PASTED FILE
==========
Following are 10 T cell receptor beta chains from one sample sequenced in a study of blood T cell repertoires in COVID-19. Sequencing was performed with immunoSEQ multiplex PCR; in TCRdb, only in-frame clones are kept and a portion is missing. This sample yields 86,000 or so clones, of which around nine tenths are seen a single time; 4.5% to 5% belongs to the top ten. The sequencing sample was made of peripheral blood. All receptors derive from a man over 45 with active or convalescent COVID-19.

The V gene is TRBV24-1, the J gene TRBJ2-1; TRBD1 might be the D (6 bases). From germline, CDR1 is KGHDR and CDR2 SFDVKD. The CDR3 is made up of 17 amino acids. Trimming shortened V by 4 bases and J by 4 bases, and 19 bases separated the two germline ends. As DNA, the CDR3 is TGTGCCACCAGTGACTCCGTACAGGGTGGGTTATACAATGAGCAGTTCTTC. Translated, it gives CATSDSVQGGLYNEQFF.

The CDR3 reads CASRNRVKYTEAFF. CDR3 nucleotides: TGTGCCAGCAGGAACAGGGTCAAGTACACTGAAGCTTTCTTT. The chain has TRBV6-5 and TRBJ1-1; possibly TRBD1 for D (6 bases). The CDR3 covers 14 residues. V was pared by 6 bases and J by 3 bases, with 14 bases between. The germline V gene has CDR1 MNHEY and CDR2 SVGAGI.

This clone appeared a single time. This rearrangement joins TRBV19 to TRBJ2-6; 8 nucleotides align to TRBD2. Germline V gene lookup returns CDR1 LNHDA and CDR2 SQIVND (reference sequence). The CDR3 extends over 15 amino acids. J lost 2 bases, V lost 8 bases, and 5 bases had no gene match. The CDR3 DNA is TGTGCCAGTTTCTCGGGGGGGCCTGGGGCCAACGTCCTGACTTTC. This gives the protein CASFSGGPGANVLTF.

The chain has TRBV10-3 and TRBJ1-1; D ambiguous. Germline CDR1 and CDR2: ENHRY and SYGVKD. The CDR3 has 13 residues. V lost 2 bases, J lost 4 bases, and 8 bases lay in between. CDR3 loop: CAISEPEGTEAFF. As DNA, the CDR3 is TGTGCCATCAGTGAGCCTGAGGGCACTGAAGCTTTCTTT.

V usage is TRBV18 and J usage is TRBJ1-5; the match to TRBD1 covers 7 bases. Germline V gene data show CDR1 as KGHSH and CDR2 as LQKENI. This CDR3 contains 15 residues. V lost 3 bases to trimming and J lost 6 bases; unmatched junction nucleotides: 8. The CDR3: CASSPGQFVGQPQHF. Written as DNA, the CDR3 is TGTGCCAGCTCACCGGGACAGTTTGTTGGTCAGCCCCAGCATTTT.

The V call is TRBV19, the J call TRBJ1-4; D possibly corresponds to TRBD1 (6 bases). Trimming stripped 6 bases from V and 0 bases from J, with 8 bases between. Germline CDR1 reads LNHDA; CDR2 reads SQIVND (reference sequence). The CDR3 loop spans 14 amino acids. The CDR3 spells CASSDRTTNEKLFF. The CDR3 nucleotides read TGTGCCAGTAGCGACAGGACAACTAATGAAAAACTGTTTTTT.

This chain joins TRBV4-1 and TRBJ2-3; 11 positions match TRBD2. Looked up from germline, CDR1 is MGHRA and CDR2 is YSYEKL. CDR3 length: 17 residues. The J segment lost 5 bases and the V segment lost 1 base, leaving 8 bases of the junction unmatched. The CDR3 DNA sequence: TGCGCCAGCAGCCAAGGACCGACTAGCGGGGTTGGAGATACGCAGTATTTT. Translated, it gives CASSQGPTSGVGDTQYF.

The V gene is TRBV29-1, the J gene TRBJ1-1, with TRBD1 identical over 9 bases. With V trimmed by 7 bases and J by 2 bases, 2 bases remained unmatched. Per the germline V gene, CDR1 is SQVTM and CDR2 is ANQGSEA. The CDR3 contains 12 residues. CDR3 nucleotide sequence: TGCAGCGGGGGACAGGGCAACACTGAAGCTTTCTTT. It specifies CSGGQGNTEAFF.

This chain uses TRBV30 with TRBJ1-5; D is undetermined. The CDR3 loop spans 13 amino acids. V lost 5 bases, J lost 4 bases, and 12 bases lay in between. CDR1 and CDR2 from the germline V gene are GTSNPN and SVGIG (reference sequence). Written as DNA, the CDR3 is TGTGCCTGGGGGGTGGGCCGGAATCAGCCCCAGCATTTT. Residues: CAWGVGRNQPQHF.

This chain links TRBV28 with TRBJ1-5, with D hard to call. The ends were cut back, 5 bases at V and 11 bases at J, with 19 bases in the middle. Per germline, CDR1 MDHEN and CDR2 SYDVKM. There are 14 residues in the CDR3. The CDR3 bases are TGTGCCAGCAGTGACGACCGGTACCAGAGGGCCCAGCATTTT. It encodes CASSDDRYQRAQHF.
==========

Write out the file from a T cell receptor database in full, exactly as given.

Following are 10 T cell receptor beta chains from one sample sequenced in a study of blood T cell repertoires in COVID-19. Sequencing was performed with immunoSEQ multiplex PCR; in TCRdb, only in-frame clones are kept and a portion is missing. This sample yields 86,000 or so clones, of which around nine tenths are seen a single time; 4.5% to 5% belongs to the top ten. The sequencing sample was made of peripheral blood. All receptors derive from a man over 45 with active or convalescent COVID-19.

The V gene is TRBV24-1, the J gene TRBJ2-1; TRBD1 might be the D (6 bases). From germline, CDR1 is KGHDR and CDR2 SFDVKD. The CDR3 is made up of 17 amino acids. Trimming shortened V by 4 bases and J by 4 bases, and 19 bases separated the two germline ends. As DNA, the CDR3 is TGTGCCACCAGTGACTCCGTACAGGGTGGGTTATACAATGAGCAGTTCTTC. Translated, it gives CATSDSVQGGLYNEQFF.

The CDR3 reads CASRNRVKYTEAFF. CDR3 nucleotides: TGTGCCAGCAGGAACAGGGTCAAGTACACTGAAGCTTTCTTT. The chain has TRBV6-5 and TRBJ1-1; possibly TRBD1 for D (6 bases). The CDR3 covers 14 residues. V was pared by 6 bases and J by 3 bases, with 14 bases between. The germline V gene has CDR1 MNHEY and CDR2 SVGAGI.

This clone appeared a single time. This rearrangement joins TRBV19 to TRBJ2-6; 8 nucleotides align to TRBD2. Germline V gene lookup returns CDR1 LNHDA and CDR2 SQIVND (reference sequence). The CDR3 extends over 15 amino acids. J lost 2 bases, V lost 8 bases, and 5 bases had no gene match. The CDR3 DNA is TGTGCCAGTTTCTCGGGGGGGCCTGGGGCCAACGTCCTGACTTTC. This gives the protein CASFSGGPGANVLTF.

The chain has TRBV10-3 and TRBJ1-1; D ambiguous. Germline CDR1 and CDR2: ENHRY and SYGVKD. The CDR3 has 13 residues. V lost 2 bases, J lost 4 bases, and 8 bases lay in between. CDR3 loop: CAISEPEGTEAFF. As DNA, the CDR3 is TGTGCCATCAGTGAGCCTGAGGGCACTGAAGCTTTCTTT.

V usage is TRBV18 and J usage is TRBJ1-5; the match to TRBD1 covers 7 bases. Germline V gene data show CDR1 as KGHSH and CDR2 as LQKENI. This CDR3 contains 15 residues. V lost 3 bases to trimming and J lost 6 bases; unmatched junction nucleotides: 8. The CDR3: CASSPGQFVGQPQHF. Written as DNA, the CDR3 is TGTGCCAGCTCACCGGGACAGTTTGTTGGTCAGCCCCAGCATTTT.

The V call is TRBV19, the J call TRBJ1-4; D possibly corresponds to TRBD1 (6 bases). Trimming stripped 6 bases from V and 0 bases from J, with 8 bases between. Germline CDR1 reads LNHDA; CDR2 reads SQIVND (reference sequence). The CDR3 loop spans 14 amino acids. The CDR3 spells CASSDRTTNEKLFF. The CDR3 nucleotides read TGTGCCAGTAGCGACAGGACAACTAATGAAAAACTGTTTTTT.

This chain joins TRBV4-1 and TRBJ2-3; 11 positions match TRBD2. Looked up from germline, CDR1 is MGHRA and CDR2 is YSYEKL. CDR3 length: 17 residues. The J segment lost 5 bases and the V segment lost 1 base, leaving 8 bases of the junction unmatched. The CDR3 DNA sequence: TGCGCCAGCAGCCAAGGACCGACTAGCGGGGTTGGAGATACGCAGTATTTT. Translated, it gives CASSQGPTSGVGDTQYF.

The V gene is TRBV29-1, the J gene TRBJ1-1, with TRBD1 identical over 9 bases. With V trimmed by 7 bases and J by 2 bases, 2 bases remained unmatched. Per the germline V gene, CDR1 is SQVTM and CDR2 is ANQGSEA. The CDR3 contains 12 residues. CDR3 nucleotide sequence: TGCAGCGGGGGACAGGGCAACACTGAAGCTTTCTTT. It specifies CSGGQGNTEAFF.

This chain uses TRBV30 with TRBJ1-5; D is undetermined. The CDR3 loop spans 13 amino acids. V lost 5 bases, J lost 4 bases, and 12 bases lay in between. CDR1 and CDR2 from the germline V gene are GTSNPN and SVGIG (reference sequence). Written as DNA, the CDR3 is TGTGCCTGGGGGGTGGGCCGGAATCAGCCCCAGCATTTT. Residues: CAWGVGRNQPQHF.

This chain links TRBV28 with TRBJ1-5, with D hard to call. The ends were cut back, 5 bases at V and 11 bases at J, with 19 bases in the middle. Per germline, CDR1 MDHEN and CDR2 SYDVKM. There are 14 residues in the CDR3. The CDR3 bases are TGTGCCAGCAGTGACGACCGGTACCAGAGGGCCCAGCATTTT. It encodes CASSDDRYQRAQHF.